Christ’s dialogue with the Pharisees is hardly an endorsement of gradualism. Rather, Christ rejects the compromise of Moses who, based on the Jews’ “hardness of heart,” allowed the practice of divorce. To the consternation of the Pharisees, who hope Christ will contradict the great prophet and thus be discredited, Christ repudiates Moses and locates the doctrine of marriage from before the time of sin, before “hardness of heart” entered the human condition. Christ insists that the new dispensation, the era of grace will have no room for basing the law on “hardness of heart.” Bible scholar Gerald Lemke points out, when Christ replies to the Pharisees “Your hardness of heart” the word “your” indicates that Christ makes a distinction between the expectations of the Old Law and those of the New—that such “hardness of heart” has no place among the true followers of Christ.
Just as Christ rejects Moses’ “divine condescension”—his allowance for divorce—neither can the synod fathers use this passage to advocate a “divine condescension” that legitimizes Holy Communion for divorced and remarried couples which is contrary to what we might call Christ’s “Law of the Beginning.” Moses made a concession to the evil conditions of his time—a concession Jesus nullifies by going back to The Beginning. It would appear that the Kasper faction, when it comes to certain moral behaviors will, like Moses, concede to the evil conditions of our own times.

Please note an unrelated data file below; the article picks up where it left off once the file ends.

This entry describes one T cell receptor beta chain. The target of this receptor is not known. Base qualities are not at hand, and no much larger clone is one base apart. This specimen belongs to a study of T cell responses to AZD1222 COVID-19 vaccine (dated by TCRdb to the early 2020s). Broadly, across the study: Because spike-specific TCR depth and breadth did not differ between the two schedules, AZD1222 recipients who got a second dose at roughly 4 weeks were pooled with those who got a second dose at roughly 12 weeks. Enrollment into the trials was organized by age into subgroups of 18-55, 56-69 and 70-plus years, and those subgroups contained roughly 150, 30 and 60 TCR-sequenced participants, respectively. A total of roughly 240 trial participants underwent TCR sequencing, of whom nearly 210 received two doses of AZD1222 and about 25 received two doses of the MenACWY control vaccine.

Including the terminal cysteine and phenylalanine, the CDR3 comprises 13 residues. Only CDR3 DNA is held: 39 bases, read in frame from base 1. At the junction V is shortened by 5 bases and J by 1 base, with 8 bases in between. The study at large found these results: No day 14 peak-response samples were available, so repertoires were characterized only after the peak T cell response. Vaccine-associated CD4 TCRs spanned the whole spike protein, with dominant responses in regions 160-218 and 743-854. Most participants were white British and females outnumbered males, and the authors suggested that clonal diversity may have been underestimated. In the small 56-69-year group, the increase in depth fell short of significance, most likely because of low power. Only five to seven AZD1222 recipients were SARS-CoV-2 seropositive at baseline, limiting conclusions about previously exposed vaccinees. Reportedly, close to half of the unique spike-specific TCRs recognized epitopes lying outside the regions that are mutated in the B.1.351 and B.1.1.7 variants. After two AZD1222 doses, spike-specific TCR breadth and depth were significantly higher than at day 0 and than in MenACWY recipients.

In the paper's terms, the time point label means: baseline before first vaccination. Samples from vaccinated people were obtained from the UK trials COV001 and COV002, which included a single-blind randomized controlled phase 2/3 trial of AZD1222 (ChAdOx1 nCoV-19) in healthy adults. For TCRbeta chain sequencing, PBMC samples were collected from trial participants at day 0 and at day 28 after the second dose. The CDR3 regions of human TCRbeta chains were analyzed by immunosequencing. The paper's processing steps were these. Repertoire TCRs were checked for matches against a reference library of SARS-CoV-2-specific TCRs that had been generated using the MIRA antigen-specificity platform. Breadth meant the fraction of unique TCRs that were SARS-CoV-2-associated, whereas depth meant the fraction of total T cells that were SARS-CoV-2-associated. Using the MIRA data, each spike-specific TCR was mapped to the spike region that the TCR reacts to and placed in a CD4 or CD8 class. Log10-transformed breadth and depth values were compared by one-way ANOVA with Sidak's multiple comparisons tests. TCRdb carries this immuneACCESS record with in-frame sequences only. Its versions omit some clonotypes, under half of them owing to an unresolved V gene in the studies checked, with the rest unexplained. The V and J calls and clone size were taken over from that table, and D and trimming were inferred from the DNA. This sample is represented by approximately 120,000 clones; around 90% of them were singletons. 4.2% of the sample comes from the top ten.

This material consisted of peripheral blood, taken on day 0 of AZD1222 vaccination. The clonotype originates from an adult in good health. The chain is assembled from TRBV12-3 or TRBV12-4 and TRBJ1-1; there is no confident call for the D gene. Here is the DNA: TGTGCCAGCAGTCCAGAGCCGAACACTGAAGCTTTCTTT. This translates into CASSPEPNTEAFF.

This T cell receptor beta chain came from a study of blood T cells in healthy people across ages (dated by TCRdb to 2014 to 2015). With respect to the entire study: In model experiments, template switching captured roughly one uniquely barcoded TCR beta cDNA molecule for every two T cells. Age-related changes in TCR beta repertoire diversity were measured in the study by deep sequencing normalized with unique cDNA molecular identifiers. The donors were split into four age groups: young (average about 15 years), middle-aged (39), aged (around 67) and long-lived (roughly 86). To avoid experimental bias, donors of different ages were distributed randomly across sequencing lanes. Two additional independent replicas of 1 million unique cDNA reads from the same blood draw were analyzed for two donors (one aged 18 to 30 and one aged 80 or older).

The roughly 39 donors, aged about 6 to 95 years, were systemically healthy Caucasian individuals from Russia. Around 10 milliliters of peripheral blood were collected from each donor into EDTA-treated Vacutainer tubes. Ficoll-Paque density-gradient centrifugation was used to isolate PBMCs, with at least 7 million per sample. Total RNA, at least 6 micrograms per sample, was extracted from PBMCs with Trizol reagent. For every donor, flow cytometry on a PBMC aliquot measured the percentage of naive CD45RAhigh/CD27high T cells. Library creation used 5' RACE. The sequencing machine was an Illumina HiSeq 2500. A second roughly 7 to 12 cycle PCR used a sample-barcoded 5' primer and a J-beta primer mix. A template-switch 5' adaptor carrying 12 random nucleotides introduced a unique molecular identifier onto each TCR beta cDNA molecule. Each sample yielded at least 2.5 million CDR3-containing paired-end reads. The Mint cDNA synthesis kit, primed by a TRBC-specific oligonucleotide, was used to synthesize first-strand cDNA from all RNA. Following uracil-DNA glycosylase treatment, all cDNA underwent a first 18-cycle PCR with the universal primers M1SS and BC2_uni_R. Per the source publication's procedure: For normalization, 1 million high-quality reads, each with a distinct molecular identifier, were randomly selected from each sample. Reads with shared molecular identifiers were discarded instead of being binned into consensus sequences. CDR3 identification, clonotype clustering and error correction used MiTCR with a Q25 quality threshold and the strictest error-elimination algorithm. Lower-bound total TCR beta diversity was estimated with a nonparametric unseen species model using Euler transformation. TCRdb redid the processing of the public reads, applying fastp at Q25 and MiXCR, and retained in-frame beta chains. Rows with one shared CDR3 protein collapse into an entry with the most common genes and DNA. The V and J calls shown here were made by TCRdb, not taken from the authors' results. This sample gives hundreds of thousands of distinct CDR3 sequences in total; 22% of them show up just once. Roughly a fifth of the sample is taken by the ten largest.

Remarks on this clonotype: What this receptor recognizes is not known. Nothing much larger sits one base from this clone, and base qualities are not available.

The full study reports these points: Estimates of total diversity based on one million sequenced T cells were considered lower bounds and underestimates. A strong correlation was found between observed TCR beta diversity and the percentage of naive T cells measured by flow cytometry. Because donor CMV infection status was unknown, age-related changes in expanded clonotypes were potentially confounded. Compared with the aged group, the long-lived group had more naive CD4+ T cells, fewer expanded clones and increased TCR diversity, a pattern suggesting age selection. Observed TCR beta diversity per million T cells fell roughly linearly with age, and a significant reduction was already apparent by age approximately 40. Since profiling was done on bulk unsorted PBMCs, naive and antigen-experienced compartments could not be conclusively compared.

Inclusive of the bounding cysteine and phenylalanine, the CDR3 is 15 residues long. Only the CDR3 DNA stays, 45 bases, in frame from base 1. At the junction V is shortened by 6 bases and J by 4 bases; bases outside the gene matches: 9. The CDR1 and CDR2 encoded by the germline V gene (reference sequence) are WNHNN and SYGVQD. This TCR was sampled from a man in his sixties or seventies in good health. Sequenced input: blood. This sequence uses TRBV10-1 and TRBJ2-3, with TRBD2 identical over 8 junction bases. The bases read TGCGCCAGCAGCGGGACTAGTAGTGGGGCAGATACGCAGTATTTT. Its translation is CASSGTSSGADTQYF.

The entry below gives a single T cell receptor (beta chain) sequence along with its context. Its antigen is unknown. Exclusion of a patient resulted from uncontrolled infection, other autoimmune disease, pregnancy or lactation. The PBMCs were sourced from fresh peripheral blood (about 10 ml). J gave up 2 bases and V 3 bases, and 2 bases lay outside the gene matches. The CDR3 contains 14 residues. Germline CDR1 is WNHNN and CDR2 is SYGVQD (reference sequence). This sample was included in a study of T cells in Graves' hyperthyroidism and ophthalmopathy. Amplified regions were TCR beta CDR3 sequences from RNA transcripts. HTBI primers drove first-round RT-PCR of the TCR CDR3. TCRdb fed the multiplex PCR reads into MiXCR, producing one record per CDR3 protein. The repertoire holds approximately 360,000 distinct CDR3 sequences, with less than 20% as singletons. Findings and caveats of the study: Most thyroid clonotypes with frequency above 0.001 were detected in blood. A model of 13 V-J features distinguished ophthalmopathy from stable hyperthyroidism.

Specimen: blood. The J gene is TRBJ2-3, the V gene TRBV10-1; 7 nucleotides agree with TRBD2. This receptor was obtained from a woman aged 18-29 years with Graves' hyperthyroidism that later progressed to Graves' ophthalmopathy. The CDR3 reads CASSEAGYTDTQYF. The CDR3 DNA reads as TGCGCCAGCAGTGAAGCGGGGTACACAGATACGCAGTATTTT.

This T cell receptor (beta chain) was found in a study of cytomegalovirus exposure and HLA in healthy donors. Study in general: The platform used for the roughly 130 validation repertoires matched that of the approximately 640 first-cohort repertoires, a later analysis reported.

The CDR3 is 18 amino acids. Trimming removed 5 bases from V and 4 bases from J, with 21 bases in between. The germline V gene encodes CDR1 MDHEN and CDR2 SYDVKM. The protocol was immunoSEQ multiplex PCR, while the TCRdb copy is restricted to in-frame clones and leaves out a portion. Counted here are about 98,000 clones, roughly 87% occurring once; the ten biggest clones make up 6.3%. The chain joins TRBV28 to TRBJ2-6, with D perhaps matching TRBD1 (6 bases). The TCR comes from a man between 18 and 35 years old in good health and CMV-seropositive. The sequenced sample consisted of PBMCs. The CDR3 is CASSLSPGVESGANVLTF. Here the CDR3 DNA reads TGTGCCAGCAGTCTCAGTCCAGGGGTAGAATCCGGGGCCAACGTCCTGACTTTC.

Kasper’s Relativistic Pastoral Applications
On October 15 Kasper gave an impromptu interview to National Catholic Register reporter Edward Pentin and two other journalists. He referred to the Gospels of Matthew and Mark in response to Pentin’s question: “But people feel the Church’s teaching is going to be undermined by your proposal if it passes, that it is undoing 2000 years of Church teaching. What is your view of this?” Kasper responded:
Well nobody is putting into question the indissolubility of marriage. I think it wouldn’t be a help for people, but if you look to this word of Jesus, there are different synoptic gospels in different places, in different contexts. It’s different in the Judeo-Christian context and in the Hellenistic context. Mark and Matthew are different. There was already a problem in the apostolic age. The Word of Jesus is clear, but how to apply it in complex, different situations? It’s a problem to do with the application of these words.
Kasper states that the indissolubility of marriage is not being questioned. Then he points to the “words of Jesus” as recorded in the synoptic gospels and tries to argue that there are differences between Jesus’ words in these texts and that they are applied differently according to a Judeo-Christian, namely Palestinian culture, versus the Hellenistic or Greco-Roman culture. The “Word of Jesus is clear”—in other words the doctrine is settled about the indissolubility of marriage, but the meaning of the doctrine and its application varies according to time, place and circumstances. Kasper advances the idea that a relativism of doctrinal application is already there from the start of the Church—even from the “apostolic age.”